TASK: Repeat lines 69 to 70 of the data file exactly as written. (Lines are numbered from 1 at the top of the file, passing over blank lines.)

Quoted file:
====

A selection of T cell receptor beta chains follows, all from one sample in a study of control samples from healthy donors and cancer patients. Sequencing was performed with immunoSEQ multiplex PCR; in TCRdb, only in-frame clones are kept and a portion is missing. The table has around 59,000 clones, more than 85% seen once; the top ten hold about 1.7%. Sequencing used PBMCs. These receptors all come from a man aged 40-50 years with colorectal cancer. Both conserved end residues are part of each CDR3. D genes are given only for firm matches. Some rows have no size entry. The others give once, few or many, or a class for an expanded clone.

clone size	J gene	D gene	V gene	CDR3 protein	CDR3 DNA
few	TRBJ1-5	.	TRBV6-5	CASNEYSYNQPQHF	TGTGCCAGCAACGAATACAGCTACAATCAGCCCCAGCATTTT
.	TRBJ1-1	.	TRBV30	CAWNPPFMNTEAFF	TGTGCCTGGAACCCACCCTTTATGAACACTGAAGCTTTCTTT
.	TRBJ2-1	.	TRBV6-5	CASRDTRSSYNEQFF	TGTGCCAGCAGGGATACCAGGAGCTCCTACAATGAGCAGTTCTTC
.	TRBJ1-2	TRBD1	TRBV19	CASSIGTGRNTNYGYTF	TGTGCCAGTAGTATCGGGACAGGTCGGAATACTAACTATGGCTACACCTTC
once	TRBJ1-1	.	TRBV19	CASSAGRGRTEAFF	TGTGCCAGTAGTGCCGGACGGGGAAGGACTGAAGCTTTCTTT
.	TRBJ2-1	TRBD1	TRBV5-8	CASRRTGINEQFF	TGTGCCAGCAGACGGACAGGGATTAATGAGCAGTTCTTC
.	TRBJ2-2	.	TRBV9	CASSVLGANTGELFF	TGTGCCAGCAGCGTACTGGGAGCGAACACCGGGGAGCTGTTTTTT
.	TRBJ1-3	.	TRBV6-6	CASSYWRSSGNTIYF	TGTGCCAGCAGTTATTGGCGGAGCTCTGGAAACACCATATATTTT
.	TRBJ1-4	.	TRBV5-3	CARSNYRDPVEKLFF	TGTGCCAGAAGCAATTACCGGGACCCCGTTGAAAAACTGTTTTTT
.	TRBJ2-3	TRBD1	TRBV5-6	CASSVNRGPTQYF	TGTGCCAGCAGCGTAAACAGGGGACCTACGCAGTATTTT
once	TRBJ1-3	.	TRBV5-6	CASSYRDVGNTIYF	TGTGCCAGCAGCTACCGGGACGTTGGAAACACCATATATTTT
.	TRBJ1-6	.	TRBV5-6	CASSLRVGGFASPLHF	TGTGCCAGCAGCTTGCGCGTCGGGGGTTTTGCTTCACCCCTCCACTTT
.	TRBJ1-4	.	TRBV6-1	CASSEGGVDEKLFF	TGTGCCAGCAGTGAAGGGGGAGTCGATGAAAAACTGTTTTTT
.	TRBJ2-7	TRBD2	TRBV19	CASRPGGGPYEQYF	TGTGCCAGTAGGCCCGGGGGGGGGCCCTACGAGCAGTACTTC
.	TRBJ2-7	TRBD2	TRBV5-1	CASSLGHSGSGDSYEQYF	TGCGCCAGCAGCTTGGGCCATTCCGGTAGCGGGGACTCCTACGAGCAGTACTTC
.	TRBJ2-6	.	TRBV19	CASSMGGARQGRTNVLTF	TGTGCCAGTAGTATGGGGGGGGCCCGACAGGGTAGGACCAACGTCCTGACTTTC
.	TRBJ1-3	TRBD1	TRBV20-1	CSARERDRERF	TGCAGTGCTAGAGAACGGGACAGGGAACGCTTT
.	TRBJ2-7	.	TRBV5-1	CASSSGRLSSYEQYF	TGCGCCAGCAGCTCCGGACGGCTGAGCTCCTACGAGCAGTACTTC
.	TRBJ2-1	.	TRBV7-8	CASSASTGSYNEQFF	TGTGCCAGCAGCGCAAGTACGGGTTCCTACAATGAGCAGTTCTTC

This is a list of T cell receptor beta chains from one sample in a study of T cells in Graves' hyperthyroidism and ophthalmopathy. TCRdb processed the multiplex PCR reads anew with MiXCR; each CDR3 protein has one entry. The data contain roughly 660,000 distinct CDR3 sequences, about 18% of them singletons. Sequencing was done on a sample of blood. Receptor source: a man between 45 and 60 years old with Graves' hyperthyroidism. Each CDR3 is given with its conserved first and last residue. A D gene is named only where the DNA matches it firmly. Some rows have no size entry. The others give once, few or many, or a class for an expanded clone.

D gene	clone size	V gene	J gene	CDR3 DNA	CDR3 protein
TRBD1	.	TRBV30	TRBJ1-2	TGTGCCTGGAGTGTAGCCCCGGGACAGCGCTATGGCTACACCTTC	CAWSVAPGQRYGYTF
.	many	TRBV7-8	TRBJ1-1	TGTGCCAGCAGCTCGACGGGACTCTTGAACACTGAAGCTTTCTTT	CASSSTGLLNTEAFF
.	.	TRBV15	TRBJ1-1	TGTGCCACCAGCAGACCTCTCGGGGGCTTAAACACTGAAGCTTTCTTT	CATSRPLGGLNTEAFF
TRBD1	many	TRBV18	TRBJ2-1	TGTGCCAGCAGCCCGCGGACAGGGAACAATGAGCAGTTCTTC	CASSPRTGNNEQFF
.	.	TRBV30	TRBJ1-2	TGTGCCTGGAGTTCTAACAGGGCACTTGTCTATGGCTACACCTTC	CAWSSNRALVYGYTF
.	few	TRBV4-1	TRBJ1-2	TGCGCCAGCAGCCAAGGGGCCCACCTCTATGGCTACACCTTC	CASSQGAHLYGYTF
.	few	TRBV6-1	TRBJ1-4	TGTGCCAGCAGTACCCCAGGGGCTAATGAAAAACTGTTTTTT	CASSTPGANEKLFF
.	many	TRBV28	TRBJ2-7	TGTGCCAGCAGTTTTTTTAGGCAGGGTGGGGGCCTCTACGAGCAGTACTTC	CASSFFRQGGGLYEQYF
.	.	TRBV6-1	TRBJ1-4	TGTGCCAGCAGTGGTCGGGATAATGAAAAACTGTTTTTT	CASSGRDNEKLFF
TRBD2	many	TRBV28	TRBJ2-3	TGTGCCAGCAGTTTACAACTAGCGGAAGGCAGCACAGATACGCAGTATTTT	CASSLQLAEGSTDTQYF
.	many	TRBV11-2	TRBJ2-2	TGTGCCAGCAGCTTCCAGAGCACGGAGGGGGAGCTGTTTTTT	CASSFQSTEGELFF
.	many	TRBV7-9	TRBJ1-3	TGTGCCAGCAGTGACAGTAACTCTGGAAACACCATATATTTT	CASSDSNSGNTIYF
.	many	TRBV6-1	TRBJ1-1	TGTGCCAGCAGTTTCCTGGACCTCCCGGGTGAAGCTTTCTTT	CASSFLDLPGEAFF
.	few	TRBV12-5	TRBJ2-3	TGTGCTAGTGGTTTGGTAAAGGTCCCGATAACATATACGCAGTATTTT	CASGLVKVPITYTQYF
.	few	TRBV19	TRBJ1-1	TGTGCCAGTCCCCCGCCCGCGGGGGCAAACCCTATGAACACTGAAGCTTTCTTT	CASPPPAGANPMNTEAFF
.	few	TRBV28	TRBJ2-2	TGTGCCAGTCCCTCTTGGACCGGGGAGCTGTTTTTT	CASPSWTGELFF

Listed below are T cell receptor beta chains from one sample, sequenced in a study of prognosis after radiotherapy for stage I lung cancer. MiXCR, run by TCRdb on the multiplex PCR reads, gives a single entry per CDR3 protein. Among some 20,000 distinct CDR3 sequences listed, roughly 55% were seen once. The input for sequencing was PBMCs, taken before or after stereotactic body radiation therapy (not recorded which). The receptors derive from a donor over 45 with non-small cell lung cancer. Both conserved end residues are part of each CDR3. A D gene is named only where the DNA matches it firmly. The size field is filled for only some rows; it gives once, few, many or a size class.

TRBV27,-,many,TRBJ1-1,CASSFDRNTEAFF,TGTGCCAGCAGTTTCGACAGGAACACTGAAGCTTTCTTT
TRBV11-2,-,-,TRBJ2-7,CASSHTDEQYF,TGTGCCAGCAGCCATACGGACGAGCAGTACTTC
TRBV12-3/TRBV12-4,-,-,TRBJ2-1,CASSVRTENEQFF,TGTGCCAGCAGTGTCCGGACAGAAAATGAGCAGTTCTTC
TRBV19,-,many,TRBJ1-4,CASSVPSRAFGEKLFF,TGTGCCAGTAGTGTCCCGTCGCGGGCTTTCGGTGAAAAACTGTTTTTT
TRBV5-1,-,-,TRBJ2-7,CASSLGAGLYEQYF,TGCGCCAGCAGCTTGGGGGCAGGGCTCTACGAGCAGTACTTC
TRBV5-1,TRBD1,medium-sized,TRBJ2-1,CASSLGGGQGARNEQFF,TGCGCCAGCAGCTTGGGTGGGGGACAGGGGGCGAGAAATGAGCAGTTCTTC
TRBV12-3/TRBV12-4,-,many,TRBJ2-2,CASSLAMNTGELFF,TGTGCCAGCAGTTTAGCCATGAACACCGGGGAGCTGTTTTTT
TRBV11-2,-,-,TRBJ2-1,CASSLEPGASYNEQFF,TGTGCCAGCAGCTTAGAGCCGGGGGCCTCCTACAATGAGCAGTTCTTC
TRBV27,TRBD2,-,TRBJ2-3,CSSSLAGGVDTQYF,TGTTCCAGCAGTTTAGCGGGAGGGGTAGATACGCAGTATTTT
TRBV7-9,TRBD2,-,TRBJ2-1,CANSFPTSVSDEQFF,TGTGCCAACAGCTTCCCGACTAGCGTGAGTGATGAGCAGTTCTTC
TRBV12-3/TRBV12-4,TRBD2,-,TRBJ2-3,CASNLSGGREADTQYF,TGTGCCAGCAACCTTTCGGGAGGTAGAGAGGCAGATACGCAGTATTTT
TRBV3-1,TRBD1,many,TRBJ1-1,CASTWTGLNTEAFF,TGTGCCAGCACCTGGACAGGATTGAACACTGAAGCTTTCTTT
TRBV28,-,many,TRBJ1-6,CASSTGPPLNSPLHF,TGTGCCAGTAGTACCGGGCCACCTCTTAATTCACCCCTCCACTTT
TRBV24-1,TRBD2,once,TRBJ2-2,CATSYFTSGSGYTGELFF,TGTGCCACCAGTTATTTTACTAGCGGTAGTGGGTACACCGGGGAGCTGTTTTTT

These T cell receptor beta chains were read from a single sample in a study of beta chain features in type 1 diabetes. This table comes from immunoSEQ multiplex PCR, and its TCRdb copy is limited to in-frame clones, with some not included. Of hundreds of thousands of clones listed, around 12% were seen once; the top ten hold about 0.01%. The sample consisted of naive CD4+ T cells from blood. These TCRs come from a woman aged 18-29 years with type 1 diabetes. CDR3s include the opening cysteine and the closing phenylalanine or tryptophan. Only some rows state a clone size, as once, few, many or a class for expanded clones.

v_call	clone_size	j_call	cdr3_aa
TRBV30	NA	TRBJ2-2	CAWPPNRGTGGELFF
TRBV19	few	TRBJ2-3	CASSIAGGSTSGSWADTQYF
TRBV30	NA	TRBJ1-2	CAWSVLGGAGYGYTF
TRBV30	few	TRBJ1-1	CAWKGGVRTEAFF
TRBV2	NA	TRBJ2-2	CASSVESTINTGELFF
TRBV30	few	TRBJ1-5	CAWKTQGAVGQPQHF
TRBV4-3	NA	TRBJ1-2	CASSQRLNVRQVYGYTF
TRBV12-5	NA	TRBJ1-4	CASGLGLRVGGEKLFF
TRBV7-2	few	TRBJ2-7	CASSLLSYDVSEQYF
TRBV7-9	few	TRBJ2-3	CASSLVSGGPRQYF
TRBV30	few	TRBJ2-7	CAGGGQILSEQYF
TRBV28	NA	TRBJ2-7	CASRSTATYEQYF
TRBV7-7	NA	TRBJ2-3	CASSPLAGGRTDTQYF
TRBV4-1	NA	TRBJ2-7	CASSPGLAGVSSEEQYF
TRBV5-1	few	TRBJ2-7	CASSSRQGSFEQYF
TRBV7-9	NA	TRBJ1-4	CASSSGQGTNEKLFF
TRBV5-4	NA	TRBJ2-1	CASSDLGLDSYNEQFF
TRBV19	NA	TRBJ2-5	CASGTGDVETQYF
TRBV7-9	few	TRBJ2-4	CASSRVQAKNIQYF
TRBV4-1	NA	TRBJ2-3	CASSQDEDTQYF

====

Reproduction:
TRBV7-7	NA	TRBJ2-3	CASSPLAGGRTDTQYF
TRBV4-1	NA	TRBJ2-7	CASSPGLAGVSSEEQYF